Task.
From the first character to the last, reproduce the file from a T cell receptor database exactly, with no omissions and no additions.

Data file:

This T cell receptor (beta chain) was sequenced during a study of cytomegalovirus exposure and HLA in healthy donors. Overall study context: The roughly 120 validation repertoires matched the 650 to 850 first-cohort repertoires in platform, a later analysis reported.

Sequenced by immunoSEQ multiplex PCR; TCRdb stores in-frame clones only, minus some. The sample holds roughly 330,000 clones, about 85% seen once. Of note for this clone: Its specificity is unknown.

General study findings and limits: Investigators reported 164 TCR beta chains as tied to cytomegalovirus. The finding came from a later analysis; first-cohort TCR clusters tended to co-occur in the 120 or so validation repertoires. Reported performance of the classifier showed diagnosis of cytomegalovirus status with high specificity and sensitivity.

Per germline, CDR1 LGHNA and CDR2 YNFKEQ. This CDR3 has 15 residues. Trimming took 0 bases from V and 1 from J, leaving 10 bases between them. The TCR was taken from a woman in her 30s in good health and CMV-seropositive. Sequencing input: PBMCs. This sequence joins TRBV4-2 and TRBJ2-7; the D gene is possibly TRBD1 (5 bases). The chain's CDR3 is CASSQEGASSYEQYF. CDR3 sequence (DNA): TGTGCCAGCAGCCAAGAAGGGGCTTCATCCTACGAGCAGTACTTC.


This T cell receptor (beta chain) was sequenced during a study of cytomegalovirus exposure and HLA in healthy donors. Overall study context: The roughly 120 validation repertoires matched the 650 to 850 first-cohort repertoires in platform, a later analysis reported.

Sequenced by immunoSEQ multiplex PCR; TCRdb stores in-frame clones only, minus some. The sample holds roughly 330,000 clones, about 85% seen once. Of note for this clone: Its specificity is unknown.

General study findings and limits: Investigators reported 164 TCR beta chains as tied to cytomegalovirus. The finding came from a later analysis; first-cohort TCR clusters tended to co-occur in the 120 or so validation repertoires. Reported performance of the classifier showed diagnosis of cytomegalovirus status with high specificity and sensitivity.

Per germline, CDR1 LGHNA and CDR2 YNFKEQ. This CDR3 has 15 residues. Trimming took 0 bases from V and 1 from J, leaving 10 bases between them. The TCR was taken from a woman in her 30s in good health and CMV-seropositive. Sequencing input: PBMCs. This sequence joins TRBV4-2 and TRBJ2-7; the D gene is possibly TRBD1 (5 bases). The chain's CDR3 is CASSQEGASSYEQYF. CDR3 sequence (DNA): TGTGCCAGCAGCCAAGAAGGGGCTTCATCCTACGAGCAGTACTTC.